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A serious laughing matter

Jana Perkovic: BACKFLIP: Feminism & Humour in Contemporary Performance

“Q. How many feminists does it take to change a lightbulb? A. That’s not funny!” With this joke, curator Laura Castagnini presents the stereotype she wants to challenge in the exhibition BACKFLIP: Feminism and Humour in Contemporary Art. The four short performance pieces reviewed here were presented at the Margaret Lawrence Gallery on the closing night of the exhibition: a theatrical dialogue, a dance work, a performance lecture and a drag performance.

Castagnini may have done too good a job, because the broadness of BACKFLIP reveals the absurdity of the cliché. It is not that humorous feminist art is a rare beast, quite the contrary: both feminist and humorous contemporary art are huge, overlapping categories, and BACKFLIP amasses a great deal of art without ever quite answering the implicit question: as opposed to what? Without a clear distinction between art about women or gender and feminist art, or specifying the brand of humour on display, the performance pieces had therefore a sort of cataloguing purpose. I did not recognise a unifying theme in the evening, but a lot of ground was covered, resulting in a broad compilation of themes and styles.

The four performance pieces were diverse. What united them the most was possibly unintentional: a certain existential anxiety, an underlying forcefulness, as if coming from a struggle to be seen and heard. The works seemed largely stuck halfway between articulating a statement and merely articulating an existential claim: we are, we exist, hear this.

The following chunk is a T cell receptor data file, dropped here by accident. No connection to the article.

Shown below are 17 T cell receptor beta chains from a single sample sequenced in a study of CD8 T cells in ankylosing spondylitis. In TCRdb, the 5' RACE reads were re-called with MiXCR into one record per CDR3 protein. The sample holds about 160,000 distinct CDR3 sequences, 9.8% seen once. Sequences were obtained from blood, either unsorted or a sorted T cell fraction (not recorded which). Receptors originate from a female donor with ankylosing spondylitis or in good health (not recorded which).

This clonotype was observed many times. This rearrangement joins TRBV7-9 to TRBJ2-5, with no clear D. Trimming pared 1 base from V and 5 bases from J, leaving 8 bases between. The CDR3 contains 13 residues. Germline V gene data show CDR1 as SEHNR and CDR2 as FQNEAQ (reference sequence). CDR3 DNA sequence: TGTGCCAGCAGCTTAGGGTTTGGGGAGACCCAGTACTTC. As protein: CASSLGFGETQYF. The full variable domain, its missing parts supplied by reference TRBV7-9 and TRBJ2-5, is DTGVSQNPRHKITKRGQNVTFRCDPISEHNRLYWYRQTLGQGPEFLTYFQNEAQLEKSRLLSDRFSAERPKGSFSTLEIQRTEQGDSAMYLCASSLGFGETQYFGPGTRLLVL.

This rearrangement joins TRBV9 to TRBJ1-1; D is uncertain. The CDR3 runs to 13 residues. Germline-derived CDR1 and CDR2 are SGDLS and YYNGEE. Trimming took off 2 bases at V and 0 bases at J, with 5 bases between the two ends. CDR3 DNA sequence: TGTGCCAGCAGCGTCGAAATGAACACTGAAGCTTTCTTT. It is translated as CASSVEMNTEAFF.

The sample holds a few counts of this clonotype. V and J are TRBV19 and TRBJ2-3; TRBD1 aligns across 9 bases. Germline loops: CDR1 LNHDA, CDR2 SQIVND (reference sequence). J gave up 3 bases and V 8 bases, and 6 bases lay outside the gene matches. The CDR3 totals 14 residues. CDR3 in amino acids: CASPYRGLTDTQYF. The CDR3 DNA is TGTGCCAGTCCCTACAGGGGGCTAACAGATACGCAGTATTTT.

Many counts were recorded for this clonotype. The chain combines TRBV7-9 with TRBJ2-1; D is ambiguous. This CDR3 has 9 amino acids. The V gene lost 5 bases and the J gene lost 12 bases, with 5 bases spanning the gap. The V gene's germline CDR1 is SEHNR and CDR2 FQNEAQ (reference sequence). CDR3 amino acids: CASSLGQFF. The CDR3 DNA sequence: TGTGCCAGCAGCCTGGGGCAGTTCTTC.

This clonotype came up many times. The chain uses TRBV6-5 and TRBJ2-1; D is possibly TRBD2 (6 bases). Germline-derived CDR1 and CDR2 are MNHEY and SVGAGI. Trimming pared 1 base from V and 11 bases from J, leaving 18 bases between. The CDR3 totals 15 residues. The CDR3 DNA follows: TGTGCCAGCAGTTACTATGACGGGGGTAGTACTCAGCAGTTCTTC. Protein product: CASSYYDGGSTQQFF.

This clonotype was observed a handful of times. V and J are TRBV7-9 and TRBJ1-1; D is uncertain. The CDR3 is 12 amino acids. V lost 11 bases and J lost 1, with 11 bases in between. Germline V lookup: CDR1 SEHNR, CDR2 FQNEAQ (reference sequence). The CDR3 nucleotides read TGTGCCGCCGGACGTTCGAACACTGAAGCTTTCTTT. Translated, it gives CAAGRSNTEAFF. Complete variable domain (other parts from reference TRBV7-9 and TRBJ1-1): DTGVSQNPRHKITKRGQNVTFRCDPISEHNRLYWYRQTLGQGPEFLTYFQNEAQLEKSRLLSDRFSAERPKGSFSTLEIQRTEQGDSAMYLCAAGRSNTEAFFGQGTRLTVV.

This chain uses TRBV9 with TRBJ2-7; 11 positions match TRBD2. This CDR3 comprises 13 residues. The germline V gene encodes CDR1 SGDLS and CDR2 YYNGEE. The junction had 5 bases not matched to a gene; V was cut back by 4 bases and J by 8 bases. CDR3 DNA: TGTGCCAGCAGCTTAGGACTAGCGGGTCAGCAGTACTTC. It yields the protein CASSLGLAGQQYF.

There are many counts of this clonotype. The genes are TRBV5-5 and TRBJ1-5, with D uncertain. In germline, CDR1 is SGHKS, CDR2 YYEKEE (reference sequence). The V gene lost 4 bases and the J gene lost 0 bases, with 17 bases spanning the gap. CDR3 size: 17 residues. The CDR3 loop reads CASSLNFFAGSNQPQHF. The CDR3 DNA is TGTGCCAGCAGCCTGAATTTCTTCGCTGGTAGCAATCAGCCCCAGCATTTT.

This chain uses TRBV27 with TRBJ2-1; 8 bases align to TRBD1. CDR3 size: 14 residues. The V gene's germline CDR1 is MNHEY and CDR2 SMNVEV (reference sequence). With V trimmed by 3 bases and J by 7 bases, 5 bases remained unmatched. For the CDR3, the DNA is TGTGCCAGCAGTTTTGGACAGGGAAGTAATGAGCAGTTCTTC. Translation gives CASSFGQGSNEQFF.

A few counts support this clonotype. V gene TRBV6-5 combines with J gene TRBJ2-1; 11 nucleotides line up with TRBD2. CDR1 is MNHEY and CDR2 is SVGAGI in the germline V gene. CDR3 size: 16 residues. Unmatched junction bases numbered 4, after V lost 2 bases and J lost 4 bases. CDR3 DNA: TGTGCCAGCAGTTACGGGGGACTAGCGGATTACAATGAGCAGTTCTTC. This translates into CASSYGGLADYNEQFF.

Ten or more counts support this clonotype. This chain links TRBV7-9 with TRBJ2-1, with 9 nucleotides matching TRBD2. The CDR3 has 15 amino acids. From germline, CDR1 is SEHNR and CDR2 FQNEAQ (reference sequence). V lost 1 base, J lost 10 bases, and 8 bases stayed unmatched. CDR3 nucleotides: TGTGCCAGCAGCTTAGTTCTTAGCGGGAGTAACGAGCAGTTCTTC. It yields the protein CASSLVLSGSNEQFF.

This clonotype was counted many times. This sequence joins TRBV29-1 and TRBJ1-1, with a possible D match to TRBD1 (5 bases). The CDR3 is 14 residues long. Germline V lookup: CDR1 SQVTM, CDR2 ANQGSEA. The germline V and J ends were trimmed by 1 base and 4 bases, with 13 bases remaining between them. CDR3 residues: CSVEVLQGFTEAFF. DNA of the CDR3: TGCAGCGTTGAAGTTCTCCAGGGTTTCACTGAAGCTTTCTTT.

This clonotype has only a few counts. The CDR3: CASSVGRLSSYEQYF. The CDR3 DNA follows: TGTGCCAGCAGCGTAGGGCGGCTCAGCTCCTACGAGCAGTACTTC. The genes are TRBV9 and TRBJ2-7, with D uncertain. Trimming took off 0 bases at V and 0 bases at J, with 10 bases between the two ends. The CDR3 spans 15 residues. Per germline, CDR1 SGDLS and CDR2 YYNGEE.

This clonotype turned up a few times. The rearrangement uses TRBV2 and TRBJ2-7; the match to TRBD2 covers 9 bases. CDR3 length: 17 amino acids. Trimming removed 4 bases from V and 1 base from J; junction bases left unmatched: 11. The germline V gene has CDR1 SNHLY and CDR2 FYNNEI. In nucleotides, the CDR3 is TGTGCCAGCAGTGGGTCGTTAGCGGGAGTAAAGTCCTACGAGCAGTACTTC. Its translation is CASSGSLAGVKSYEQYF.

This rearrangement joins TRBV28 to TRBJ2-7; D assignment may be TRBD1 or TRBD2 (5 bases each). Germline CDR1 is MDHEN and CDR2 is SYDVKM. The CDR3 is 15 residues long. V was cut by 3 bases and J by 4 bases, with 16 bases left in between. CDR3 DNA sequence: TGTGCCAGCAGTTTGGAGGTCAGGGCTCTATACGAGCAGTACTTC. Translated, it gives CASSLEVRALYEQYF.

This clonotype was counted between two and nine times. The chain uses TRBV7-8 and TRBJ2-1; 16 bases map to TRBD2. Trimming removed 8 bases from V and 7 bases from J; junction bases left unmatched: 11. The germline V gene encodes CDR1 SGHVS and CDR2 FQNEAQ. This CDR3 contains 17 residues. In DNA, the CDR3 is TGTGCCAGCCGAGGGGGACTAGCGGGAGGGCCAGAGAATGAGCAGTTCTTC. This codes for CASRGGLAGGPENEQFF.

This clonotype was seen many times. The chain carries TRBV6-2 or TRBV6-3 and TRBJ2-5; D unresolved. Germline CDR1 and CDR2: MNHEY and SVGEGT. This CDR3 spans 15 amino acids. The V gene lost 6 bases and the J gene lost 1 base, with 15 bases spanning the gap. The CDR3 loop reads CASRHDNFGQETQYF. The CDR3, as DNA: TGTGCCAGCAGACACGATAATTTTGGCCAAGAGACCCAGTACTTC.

Mish Grigor’s performance lecture is a good illustration of this halfway-thereness despite, or even contrary to, the material of the work. Grigor, in shirt and trousers, with a fake beard, calmly delivers verbatim a rant by notorious right-wing American shock-jock Rush Limbaugh. The rant covers the damage that ‘feminazis’ wreak on American civilisation by demanding access to contraception, and ends with the highlight of a promise to pay for the feminazis to have safe sex if they promise to post the videos online. It is a singularly horrific thing to hear, not least in May 2013, when Julia Gillard is being barraged with the vilest misogynist abuse of her career, and many Australian women are spending their days in a state of ongoing shock. But Grigor subjects her material to so little critical or artistic force, it is so profoundly unclear what she wants to communicate, that the clearest and most energetic component of the performance remains Limbaugh’s misogynist statement. The atmosphere in the room remains anxiously charged, unresolved to the core. How this experience differs from exposing oneself to the daily attacks on Gillard in the media remains unanswered.

Atlanta Eke presented snippets of her dance performance Monster Body. A sequence of ordinary movement synchronised to otherworldly growls and shrieks—unfortunately, this time merely in a nude bodysuit—lost a lot of its primal weirdness under the bright lights of the gallery. Better located was her urinating vamp performance at the entrance to the gallery, on a little podium. Dancing, urinating and pouring sparkling wine over a pyramid of champagne glasses, surrounded with an audience already plied with the same sparkling drink, in the same glasses, Eke was the predatory, oversexed woman of music videos and television, selling us decadence and champagne and youth and a female body all in one disturbing, grotesque package. Eke, who has performed in conducive international environments, creates work with immense clarity and strength, despite working in an often inaccessible tradition of ‘hard’ performance. Where the other works—both performative and visual—frequently used ambiguity as a screen for their muddled thoughts, Eke demonstrated how to make a point elegantly and without too many rhetorical interjections.